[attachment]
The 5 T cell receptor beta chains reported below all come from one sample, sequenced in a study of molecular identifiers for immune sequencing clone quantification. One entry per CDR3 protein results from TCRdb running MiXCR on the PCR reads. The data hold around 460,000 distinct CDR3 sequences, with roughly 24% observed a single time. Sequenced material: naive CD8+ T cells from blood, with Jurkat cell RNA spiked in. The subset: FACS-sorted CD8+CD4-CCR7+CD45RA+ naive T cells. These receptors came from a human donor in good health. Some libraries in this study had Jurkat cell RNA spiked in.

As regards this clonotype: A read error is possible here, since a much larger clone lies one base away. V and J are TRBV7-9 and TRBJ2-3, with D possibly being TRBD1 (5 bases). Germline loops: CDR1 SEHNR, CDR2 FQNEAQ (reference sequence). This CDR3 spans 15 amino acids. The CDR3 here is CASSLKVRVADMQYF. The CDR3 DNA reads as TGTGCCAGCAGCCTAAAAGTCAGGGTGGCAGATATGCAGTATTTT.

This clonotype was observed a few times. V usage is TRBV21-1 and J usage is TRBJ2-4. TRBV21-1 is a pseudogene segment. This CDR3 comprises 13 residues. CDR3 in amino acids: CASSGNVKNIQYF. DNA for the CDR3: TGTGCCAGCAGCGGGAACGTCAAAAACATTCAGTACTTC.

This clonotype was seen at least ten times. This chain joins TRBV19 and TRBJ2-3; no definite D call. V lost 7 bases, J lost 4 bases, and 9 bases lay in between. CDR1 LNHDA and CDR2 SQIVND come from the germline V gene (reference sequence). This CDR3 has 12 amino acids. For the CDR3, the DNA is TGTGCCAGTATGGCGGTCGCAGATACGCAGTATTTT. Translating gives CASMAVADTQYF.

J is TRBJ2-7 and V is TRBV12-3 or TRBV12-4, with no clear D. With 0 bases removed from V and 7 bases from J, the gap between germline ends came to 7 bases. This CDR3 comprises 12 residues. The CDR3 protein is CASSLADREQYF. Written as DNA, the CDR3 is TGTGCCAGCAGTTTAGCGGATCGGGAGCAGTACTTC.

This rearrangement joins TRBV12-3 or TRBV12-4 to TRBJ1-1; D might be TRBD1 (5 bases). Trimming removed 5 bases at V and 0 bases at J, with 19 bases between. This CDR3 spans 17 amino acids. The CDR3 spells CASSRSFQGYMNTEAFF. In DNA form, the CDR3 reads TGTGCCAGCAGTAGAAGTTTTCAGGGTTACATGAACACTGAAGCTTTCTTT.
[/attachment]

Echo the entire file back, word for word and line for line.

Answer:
The 5 T cell receptor beta chains reported below all come from one sample, sequenced in a study of molecular identifiers for immune sequencing clone quantification. One entry per CDR3 protein results from TCRdb running MiXCR on the PCR reads. The data hold around 460,000 distinct CDR3 sequences, with roughly 24% observed a single time. Sequenced material: naive CD8+ T cells from blood, with Jurkat cell RNA spiked in. The subset: FACS-sorted CD8+CD4-CCR7+CD45RA+ naive T cells. These receptors came from a human donor in good health. Some libraries in this study had Jurkat cell RNA spiked in.

As regards this clonotype: A read error is possible here, since a much larger clone lies one base away. V and J are TRBV7-9 and TRBJ2-3, with D possibly being TRBD1 (5 bases). Germline loops: CDR1 SEHNR, CDR2 FQNEAQ (reference sequence). This CDR3 spans 15 amino acids. The CDR3 here is CASSLKVRVADMQYF. The CDR3 DNA reads as TGTGCCAGCAGCCTAAAAGTCAGGGTGGCAGATATGCAGTATTTT.

This clonotype was observed a few times. V usage is TRBV21-1 and J usage is TRBJ2-4. TRBV21-1 is a pseudogene segment. This CDR3 comprises 13 residues. CDR3 in amino acids: CASSGNVKNIQYF. DNA for the CDR3: TGTGCCAGCAGCGGGAACGTCAAAAACATTCAGTACTTC.

This clonotype was seen at least ten times. This chain joins TRBV19 and TRBJ2-3; no definite D call. V lost 7 bases, J lost 4 bases, and 9 bases lay in between. CDR1 LNHDA and CDR2 SQIVND come from the germline V gene (reference sequence). This CDR3 has 12 amino acids. For the CDR3, the DNA is TGTGCCAGTATGGCGGTCGCAGATACGCAGTATTTT. Translating gives CASMAVADTQYF.

J is TRBJ2-7 and V is TRBV12-3 or TRBV12-4, with no clear D. With 0 bases removed from V and 7 bases from J, the gap between germline ends came to 7 bases. This CDR3 comprises 12 residues. The CDR3 protein is CASSLADREQYF. Written as DNA, the CDR3 is TGTGCCAGCAGTTTAGCGGATCGGGAGCAGTACTTC.

This rearrangement joins TRBV12-3 or TRBV12-4 to TRBJ1-1; D might be TRBD1 (5 bases). Trimming removed 5 bases at V and 0 bases at J, with 19 bases between. This CDR3 spans 17 amino acids. The CDR3 spells CASSRSFQGYMNTEAFF. In DNA form, the CDR3 reads TGTGCCAGCAGTAGAAGTTTTCAGGGTTACATGAACACTGAAGCTTTCTTT.